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Rules of Capitalization

Don’t know when words should be capitalized? We don’t blame you. While everyone knows they should capitalize the start of sentences, the rest of the rules can be a blur – especially if you don’t write as often. This guide should help you through, although we also recommend using an English corrector software.

1. Beginning of sentences. Everyone should know this. If you don’t, you may want to go back to first-grade grammar school.

2. Colons. If a colon introduces a dialogue (one of the characters speaking) or multiple sentences, always capitalize the first word.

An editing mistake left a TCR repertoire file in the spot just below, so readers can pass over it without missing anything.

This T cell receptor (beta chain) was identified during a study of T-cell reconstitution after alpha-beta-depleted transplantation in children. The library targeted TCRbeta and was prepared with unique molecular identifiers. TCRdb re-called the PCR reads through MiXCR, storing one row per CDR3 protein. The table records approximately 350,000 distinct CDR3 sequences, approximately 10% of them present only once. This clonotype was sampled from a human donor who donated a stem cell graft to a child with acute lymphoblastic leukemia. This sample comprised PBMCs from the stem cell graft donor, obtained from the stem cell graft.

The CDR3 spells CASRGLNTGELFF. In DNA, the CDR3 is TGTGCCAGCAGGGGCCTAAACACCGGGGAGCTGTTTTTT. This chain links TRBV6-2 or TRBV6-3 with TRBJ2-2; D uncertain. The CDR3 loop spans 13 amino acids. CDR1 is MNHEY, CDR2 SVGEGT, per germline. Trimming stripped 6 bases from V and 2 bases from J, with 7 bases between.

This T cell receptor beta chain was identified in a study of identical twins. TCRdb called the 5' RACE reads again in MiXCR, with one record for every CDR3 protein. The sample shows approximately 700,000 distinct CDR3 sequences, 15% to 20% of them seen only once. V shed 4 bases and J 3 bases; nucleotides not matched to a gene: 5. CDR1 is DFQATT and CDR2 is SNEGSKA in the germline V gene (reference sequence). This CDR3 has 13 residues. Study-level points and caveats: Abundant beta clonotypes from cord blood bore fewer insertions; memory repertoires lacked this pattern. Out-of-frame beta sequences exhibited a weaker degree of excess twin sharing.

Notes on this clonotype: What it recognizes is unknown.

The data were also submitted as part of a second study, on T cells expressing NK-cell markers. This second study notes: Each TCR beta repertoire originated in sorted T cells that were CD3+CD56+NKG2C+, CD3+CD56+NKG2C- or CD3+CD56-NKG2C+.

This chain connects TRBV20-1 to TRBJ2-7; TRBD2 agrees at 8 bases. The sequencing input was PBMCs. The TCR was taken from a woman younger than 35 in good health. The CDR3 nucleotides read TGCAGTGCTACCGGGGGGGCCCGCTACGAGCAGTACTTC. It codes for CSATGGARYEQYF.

3. Quotations. If you quote a complete sentence, always capitalize. Otherwise, you don’t have to.

4. Signs, titles, slogans and the like. When you insert a sign, title or slogan into a sentence, it makes sense to capitalize them to draw attention. Otherwise, they can lead to confusion.

5. Proper nouns. Names of people, businesses, organizations, movies, books and similar things will have to be capitalized. This includes relations (e.g. Uncle Bob) and courtesy titles (Mr. Winston), when used as part of the name. Even the names of diseases are considered proper nouns!

6. Geographical locations, features and designations. The name of locations – such as the city, state or town – will have to be capitalized. Features are capitalized too, unless more than one is used in a sentence (in such cases, only the proper name should be capitalized). Geographic designations are capitalized (e.g. we’re from the Northeast), but directions are not (e.g. go to the northeast route).

Source by Paul Bickens

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